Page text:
WASHINGTON (Reuters) – The Democratic-led U.S. House of Representatives Judiciary Committee moved to intensify its investigation of Republican President Donald Trump on Thursday, as lawmakers edged closer to deciding whether to recommend his impeachment.
Chairman Jerrold Nadler (D-NY) speaks during a House Judiciary Committee meeting to markup a resolution regarding procedures “for future hearings related to its investigation to determine whether to recommend articles of impeachment with respect to U.S. President Donald Trump” on Capitol Hill in Washington, U.S., September 12, 2019. REUTERS/Jonathan Ernst
The 41-member panel met to debate a resolution allowing it to designate hearings as impeachment proceedings, subject witnesses to more aggressive questioning and quicken the pace of an investigation that is expanding into areas that could prove politically explosive for both Trump and Congress.
Committee members also hope that approving the resolution will dispel lingering confusion within the House Democratic caucus about how to describe the investigation.
“We have been explicit about our intentions. This committee is engaged in an investigation that will allow us to determine whether to recommend articles of impeachment with respect to President Trump,” House Judiciary Committee Chairman Jerrold Nadler told the meeting.
But a more aggressive probe could also increase pressure on House Democratic leaders including Speaker Nancy Pelosi, who has resisted impeachment as a politically risky step for moderate Democratic freshmen from swing districts where ousting Trump is an unpopular idea.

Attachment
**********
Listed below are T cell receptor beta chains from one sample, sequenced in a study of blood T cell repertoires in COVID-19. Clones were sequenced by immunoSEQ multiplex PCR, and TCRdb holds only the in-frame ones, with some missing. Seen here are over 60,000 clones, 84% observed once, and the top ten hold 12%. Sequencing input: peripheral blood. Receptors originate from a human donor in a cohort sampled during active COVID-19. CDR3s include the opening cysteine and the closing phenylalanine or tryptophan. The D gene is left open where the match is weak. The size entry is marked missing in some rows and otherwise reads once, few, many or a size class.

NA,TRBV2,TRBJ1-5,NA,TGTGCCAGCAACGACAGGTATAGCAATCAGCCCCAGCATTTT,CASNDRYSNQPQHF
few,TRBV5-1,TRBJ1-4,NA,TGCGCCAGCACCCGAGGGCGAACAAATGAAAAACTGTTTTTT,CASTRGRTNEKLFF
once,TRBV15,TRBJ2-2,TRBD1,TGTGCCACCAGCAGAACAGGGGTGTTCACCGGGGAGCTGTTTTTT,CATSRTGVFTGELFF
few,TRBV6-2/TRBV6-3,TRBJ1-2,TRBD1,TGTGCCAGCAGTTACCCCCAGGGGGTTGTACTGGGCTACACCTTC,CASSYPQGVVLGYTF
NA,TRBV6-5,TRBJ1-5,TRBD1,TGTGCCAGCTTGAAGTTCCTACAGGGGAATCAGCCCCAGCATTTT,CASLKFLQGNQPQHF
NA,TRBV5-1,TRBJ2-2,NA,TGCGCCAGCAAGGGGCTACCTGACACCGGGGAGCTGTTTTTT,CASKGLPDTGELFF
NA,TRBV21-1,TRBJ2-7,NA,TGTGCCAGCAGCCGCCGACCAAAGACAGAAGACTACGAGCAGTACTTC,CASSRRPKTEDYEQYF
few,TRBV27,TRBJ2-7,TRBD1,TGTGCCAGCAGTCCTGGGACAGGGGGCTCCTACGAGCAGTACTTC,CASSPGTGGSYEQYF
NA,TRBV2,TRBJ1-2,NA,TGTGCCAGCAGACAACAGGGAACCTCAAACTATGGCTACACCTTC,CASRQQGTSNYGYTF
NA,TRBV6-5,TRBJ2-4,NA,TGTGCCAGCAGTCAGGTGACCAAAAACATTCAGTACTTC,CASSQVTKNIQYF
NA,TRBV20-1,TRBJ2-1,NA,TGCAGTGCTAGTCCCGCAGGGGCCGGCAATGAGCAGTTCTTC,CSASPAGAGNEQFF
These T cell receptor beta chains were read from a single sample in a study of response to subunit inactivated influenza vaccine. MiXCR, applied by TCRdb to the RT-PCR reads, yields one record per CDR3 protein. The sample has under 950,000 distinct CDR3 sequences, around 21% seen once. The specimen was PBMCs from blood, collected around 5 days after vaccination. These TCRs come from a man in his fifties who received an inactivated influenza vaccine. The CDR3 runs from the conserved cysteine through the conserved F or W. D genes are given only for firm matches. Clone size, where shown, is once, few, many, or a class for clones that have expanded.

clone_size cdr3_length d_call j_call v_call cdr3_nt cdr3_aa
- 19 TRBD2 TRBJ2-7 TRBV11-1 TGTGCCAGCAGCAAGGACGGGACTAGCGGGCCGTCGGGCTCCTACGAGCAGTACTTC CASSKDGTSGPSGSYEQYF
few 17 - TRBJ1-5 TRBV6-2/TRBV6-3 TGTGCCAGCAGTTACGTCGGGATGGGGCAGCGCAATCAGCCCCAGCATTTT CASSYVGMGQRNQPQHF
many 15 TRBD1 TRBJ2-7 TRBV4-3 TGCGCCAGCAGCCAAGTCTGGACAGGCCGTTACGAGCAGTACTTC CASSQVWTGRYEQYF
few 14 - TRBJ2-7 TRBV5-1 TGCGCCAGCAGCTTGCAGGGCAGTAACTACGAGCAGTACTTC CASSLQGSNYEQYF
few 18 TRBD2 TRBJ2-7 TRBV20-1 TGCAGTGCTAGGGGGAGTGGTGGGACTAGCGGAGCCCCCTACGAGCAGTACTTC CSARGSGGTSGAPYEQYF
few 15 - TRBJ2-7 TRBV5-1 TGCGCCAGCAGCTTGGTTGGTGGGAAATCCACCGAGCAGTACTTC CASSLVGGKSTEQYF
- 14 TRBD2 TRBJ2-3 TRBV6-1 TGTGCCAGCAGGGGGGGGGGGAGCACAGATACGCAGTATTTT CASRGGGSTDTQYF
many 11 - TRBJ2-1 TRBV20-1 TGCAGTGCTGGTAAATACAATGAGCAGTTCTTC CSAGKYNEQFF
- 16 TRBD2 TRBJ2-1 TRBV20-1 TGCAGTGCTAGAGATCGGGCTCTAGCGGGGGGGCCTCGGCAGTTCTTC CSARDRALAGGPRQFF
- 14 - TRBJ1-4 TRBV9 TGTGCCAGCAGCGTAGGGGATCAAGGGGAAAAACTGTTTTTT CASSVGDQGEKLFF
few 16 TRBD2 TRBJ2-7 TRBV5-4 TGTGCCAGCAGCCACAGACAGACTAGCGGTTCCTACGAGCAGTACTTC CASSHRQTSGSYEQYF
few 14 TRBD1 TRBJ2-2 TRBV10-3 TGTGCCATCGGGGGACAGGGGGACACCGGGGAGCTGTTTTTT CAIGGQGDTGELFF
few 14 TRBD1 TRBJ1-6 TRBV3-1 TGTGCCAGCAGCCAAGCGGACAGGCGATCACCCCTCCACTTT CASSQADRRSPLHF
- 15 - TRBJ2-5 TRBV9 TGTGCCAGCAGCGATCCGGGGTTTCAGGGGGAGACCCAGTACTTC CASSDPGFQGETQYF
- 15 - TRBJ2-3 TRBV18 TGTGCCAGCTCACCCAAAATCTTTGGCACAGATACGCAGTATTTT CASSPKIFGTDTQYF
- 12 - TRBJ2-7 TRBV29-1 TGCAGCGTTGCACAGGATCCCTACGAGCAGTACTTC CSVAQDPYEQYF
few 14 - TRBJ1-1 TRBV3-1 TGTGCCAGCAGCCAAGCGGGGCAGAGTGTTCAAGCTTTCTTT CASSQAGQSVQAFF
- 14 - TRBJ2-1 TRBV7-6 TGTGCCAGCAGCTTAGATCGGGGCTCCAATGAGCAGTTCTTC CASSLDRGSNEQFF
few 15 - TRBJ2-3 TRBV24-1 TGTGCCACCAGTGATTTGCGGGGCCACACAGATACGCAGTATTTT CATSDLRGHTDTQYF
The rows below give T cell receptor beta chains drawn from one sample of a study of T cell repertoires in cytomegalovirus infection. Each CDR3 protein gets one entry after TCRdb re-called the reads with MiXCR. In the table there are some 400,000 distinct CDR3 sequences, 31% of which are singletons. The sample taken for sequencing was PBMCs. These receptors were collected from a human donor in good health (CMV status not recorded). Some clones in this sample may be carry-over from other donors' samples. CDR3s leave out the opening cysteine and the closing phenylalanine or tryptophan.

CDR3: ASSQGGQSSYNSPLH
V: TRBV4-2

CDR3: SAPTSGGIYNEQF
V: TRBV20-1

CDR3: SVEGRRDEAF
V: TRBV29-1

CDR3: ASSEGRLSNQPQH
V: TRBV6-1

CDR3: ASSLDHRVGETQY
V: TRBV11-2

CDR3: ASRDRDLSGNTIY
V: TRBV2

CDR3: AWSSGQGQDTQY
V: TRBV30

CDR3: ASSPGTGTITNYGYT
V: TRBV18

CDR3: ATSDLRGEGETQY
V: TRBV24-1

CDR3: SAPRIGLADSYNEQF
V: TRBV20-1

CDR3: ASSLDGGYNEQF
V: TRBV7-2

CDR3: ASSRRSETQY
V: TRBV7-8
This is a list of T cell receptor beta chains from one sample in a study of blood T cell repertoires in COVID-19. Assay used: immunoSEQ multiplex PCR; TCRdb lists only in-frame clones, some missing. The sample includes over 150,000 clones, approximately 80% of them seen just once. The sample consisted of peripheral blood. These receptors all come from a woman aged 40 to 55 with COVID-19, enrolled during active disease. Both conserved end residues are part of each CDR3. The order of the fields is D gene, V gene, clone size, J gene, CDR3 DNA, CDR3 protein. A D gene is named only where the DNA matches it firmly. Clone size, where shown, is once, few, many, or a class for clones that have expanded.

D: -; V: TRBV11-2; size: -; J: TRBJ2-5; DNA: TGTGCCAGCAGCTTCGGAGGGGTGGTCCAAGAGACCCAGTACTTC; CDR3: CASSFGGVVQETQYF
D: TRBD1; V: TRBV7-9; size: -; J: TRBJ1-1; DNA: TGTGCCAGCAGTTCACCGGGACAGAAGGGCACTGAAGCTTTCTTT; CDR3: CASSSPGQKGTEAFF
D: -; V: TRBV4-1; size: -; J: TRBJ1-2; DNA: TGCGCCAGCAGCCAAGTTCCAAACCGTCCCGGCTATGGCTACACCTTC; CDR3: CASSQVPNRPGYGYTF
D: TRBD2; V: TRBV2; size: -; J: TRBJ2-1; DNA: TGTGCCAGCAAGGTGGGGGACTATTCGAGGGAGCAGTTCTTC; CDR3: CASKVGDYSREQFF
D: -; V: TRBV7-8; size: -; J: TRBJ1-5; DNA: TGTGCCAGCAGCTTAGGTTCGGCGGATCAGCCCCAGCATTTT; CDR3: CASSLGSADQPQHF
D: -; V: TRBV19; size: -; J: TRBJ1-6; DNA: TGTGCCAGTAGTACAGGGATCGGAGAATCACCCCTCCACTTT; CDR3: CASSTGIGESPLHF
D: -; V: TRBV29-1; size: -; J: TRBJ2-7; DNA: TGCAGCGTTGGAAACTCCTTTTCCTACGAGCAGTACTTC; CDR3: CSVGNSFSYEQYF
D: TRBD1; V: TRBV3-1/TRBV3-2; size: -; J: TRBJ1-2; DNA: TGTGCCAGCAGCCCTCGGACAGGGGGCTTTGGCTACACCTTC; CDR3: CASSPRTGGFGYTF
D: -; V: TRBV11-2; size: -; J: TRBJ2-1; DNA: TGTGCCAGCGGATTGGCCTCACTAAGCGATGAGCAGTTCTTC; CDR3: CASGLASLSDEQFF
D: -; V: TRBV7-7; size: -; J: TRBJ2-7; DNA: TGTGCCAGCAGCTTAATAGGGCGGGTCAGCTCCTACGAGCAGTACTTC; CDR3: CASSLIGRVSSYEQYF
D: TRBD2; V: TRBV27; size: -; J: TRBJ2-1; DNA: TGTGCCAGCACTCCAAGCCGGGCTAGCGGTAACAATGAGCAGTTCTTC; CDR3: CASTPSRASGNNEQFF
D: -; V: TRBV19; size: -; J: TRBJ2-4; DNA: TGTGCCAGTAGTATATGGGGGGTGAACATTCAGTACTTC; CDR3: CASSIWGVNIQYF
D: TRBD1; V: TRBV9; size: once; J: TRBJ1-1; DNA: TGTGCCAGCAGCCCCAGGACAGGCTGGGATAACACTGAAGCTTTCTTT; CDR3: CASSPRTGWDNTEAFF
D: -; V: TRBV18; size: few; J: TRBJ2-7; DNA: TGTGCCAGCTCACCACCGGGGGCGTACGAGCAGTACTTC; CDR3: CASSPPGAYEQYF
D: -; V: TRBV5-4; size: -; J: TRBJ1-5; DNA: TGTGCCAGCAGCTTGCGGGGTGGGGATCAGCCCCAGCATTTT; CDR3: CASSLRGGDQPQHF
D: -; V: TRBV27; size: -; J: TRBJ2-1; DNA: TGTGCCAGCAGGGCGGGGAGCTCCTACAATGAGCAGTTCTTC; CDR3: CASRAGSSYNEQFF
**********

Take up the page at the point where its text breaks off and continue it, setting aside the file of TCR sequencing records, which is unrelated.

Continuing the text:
Republicans dismissed the resolution as a “fantasy” move intended to distract from Democrats’ unwillingness to have the full House authorize a formal impeachment inquiry, as occurred during the Watergate era and the impeachment of former President Bill Clinton.
“The ambiguity — the confusion — is a product of my colleagues’ own making because there is an easy way to know exactly whether this committee is in impeachment proceedings: It’s called a vote — a vote of the full House of Representatives,” said Representative Doug Collins, the panel’s top Republican.
Committee Democrats are already planning to use the new tactics that allow an hour of questioning by committee lawyers on one of Trump’s closest confidants – former Trump campaign manager Corey Lewandowski – who is due to appear before the panel next Tuesday for what may be a contentious hearing.
Democrats on the committee say the resolution will enhance their ability to assemble allegations known as “articles of impeachment” against Trump. They expect Lewandowski’s testimony will help lay out a charge of obstruction of justice. But they are also pursuing allegations of campaign finance violations, witness tampering and unlawful self-enrichment through his business ventures.
Democrats aim to decide by the end of the year whether to recommend articles of impeachment against Trump to the full House. If approved by the chamber, the Republican-controlled Senate would be left to hold a trial and consider the president’s ouster.
A Reuters head count shows that 135 House Democrats back an impeachment inquiry. While that is a majority of the caucus, the number is well short of the 218 votes needed to pass a resolution.
Only two American presidents have been impeached by the House: Andrew Johnson in 1868 and Clinton in 1999. Neither was convicted by the Senate.
Former President Richard Nixon resigned in 1974 after the House Judiciary Committee approved articles of impeachment against him, but before the full House voted on the matter.
Reporting by David Morgan; Editing by Bill Berkrot and Giles Elgood